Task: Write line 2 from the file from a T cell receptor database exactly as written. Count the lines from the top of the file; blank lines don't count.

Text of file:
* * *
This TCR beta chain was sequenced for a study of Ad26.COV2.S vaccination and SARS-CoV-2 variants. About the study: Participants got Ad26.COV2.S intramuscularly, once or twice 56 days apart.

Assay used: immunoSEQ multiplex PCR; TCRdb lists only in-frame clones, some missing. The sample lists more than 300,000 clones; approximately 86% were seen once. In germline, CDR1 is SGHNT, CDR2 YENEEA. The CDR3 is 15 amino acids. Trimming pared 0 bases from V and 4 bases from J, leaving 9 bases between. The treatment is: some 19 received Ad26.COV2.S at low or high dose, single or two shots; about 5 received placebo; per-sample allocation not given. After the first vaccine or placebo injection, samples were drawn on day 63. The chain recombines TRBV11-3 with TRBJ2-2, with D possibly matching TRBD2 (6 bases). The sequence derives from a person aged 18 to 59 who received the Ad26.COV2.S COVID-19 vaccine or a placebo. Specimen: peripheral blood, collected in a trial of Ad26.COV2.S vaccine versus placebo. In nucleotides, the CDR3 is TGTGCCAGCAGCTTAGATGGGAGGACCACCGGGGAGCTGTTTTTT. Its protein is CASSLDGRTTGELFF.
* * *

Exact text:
Assay used: immunoSEQ multiplex PCR; TCRdb lists only in-frame clones, some missing. The sample lists more than 300,000 clones; approximately 86% were seen once. In germline, CDR1 is SGHNT, CDR2 YENEEA. The CDR3 is 15 amino acids. Trimming pared 0 bases from V and 4 bases from J, leaving 9 bases between. The treatment is: some 19 received Ad26.COV2.S at low or high dose, single or two shots; about 5 received placebo; per-sample allocation not given. After the first vaccine or placebo injection, samples were drawn on day 63. The chain recombines TRBV11-3 with TRBJ2-2, with D possibly matching TRBD2 (6 bases). The sequence derives from a person aged 18 to 59 who received the Ad26.COV2.S COVID-19 vaccine or a placebo. Specimen: peripheral blood, collected in a trial of Ad26.COV2.S vaccine versus placebo. In nucleotides, the CDR3 is TGTGCCAGCAGCTTAGATGGGAGGACCACCGGGGAGCTGTTTTTT. Its protein is CASSLDGRTTGELFF.